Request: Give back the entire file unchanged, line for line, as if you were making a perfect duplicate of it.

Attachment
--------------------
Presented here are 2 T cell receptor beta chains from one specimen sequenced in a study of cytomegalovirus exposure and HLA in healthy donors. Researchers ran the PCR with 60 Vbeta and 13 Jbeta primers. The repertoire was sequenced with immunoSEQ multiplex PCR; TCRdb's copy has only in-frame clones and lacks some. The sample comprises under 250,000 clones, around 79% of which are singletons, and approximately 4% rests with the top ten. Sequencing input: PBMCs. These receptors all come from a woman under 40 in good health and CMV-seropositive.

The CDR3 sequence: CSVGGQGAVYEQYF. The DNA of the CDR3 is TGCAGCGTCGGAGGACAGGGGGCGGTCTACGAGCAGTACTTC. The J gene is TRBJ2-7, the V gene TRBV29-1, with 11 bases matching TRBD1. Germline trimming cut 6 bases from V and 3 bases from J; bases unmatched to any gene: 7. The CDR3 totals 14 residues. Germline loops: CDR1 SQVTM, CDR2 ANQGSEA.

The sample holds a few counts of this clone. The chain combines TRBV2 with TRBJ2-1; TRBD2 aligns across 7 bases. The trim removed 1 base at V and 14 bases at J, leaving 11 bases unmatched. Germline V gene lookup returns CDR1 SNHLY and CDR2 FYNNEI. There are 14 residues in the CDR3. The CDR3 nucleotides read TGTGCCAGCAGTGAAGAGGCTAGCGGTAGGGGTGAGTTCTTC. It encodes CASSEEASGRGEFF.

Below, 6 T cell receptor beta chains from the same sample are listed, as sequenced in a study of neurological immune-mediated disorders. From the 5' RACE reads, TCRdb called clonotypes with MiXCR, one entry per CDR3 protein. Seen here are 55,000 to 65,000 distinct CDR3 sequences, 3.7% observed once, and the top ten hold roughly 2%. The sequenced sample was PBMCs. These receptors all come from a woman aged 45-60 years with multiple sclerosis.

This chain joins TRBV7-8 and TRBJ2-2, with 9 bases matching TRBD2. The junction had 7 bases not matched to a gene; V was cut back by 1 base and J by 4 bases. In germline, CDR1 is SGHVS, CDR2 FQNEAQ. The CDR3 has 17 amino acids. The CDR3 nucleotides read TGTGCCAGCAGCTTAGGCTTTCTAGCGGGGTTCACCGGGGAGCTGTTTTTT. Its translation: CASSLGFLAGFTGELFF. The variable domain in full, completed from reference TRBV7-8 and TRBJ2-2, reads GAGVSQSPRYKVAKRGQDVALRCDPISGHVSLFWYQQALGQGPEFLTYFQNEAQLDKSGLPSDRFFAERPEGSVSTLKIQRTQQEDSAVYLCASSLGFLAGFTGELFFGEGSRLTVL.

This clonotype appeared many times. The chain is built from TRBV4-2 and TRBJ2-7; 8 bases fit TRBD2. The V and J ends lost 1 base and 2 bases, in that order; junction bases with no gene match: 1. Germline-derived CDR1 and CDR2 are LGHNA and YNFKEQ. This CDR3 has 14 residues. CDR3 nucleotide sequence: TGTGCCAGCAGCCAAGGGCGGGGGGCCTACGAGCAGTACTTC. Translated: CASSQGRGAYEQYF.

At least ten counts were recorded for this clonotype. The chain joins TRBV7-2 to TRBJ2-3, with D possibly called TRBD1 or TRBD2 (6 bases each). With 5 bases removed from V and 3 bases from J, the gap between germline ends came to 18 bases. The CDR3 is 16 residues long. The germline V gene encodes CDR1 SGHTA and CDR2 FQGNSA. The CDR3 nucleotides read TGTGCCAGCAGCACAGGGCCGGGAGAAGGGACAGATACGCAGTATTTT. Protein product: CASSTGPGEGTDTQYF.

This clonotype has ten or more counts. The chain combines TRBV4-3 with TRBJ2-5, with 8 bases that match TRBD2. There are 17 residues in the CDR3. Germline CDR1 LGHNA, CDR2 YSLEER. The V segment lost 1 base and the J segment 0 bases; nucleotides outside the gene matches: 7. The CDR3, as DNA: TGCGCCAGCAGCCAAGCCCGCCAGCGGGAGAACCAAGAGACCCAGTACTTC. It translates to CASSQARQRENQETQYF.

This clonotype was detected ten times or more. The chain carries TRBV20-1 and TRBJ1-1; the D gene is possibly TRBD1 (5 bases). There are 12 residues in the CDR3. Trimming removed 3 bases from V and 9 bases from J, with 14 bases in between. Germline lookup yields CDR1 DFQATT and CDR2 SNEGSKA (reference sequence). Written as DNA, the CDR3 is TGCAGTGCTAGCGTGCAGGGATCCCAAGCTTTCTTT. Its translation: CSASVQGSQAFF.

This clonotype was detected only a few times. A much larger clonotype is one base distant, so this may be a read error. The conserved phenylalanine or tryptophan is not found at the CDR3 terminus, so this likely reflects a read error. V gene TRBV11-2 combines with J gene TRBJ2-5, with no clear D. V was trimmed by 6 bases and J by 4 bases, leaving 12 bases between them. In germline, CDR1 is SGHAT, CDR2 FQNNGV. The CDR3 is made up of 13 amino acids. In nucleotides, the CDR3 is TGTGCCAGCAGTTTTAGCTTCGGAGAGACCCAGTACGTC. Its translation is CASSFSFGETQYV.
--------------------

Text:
Presented here are 2 T cell receptor beta chains from one specimen sequenced in a study of cytomegalovirus exposure and HLA in healthy donors. Researchers ran the PCR with 60 Vbeta and 13 Jbeta primers. The repertoire was sequenced with immunoSEQ multiplex PCR; TCRdb's copy has only in-frame clones and lacks some. The sample comprises under 250,000 clones, around 79% of which are singletons, and approximately 4% rests with the top ten. Sequencing input: PBMCs. These receptors all come from a woman under 40 in good health and CMV-seropositive.

The CDR3 sequence: CSVGGQGAVYEQYF. The DNA of the CDR3 is TGCAGCGTCGGAGGACAGGGGGCGGTCTACGAGCAGTACTTC. The J gene is TRBJ2-7, the V gene TRBV29-1, with 11 bases matching TRBD1. Germline trimming cut 6 bases from V and 3 bases from J; bases unmatched to any gene: 7. The CDR3 totals 14 residues. Germline loops: CDR1 SQVTM, CDR2 ANQGSEA.

The sample holds a few counts of this clone. The chain combines TRBV2 with TRBJ2-1; TRBD2 aligns across 7 bases. The trim removed 1 base at V and 14 bases at J, leaving 11 bases unmatched. Germline V gene lookup returns CDR1 SNHLY and CDR2 FYNNEI. There are 14 residues in the CDR3. The CDR3 nucleotides read TGTGCCAGCAGTGAAGAGGCTAGCGGTAGGGGTGAGTTCTTC. It encodes CASSEEASGRGEFF.

Below, 6 T cell receptor beta chains from the same sample are listed, as sequenced in a study of neurological immune-mediated disorders. From the 5' RACE reads, TCRdb called clonotypes with MiXCR, one entry per CDR3 protein. Seen here are 55,000 to 65,000 distinct CDR3 sequences, 3.7% observed once, and the top ten hold roughly 2%. The sequenced sample was PBMCs. These receptors all come from a woman aged 45-60 years with multiple sclerosis.

This chain joins TRBV7-8 and TRBJ2-2, with 9 bases matching TRBD2. The junction had 7 bases not matched to a gene; V was cut back by 1 base and J by 4 bases. In germline, CDR1 is SGHVS, CDR2 FQNEAQ. The CDR3 has 17 amino acids. The CDR3 nucleotides read TGTGCCAGCAGCTTAGGCTTTCTAGCGGGGTTCACCGGGGAGCTGTTTTTT. Its translation: CASSLGFLAGFTGELFF. The variable domain in full, completed from reference TRBV7-8 and TRBJ2-2, reads GAGVSQSPRYKVAKRGQDVALRCDPISGHVSLFWYQQALGQGPEFLTYFQNEAQLDKSGLPSDRFFAERPEGSVSTLKIQRTQQEDSAVYLCASSLGFLAGFTGELFFGEGSRLTVL.

This clonotype appeared many times. The chain is built from TRBV4-2 and TRBJ2-7; 8 bases fit TRBD2. The V and J ends lost 1 base and 2 bases, in that order; junction bases with no gene match: 1. Germline-derived CDR1 and CDR2 are LGHNA and YNFKEQ. This CDR3 has 14 residues. CDR3 nucleotide sequence: TGTGCCAGCAGCCAAGGGCGGGGGGCCTACGAGCAGTACTTC. Translated: CASSQGRGAYEQYF.

At least ten counts were recorded for this clonotype. The chain joins TRBV7-2 to TRBJ2-3, with D possibly called TRBD1 or TRBD2 (6 bases each). With 5 bases removed from V and 3 bases from J, the gap between germline ends came to 18 bases. The CDR3 is 16 residues long. The germline V gene encodes CDR1 SGHTA and CDR2 FQGNSA. The CDR3 nucleotides read TGTGCCAGCAGCACAGGGCCGGGAGAAGGGACAGATACGCAGTATTTT. Protein product: CASSTGPGEGTDTQYF.

This clonotype has ten or more counts. The chain combines TRBV4-3 with TRBJ2-5, with 8 bases that match TRBD2. There are 17 residues in the CDR3. Germline CDR1 LGHNA, CDR2 YSLEER. The V segment lost 1 base and the J segment 0 bases; nucleotides outside the gene matches: 7. The CDR3, as DNA: TGCGCCAGCAGCCAAGCCCGCCAGCGGGAGAACCAAGAGACCCAGTACTTC. It translates to CASSQARQRENQETQYF.

This clonotype was detected ten times or more. The chain carries TRBV20-1 and TRBJ1-1; the D gene is possibly TRBD1 (5 bases). There are 12 residues in the CDR3. Trimming removed 3 bases from V and 9 bases from J, with 14 bases in between. Germline lookup yields CDR1 DFQATT and CDR2 SNEGSKA (reference sequence). Written as DNA, the CDR3 is TGCAGTGCTAGCGTGCAGGGATCCCAAGCTTTCTTT. Its translation: CSASVQGSQAFF.

This clonotype was detected only a few times. A much larger clonotype is one base distant, so this may be a read error. The conserved phenylalanine or tryptophan is not found at the CDR3 terminus, so this likely reflects a read error. V gene TRBV11-2 combines with J gene TRBJ2-5, with no clear D. V was trimmed by 6 bases and J by 4 bases, leaving 12 bases between them. In germline, CDR1 is SGHAT, CDR2 FQNNGV. The CDR3 is made up of 13 amino acids. In nucleotides, the CDR3 is TGTGCCAGCAGTTTTAGCTTCGGAGAGACCCAGTACGTC. Its translation is CASSFSFGETQYV.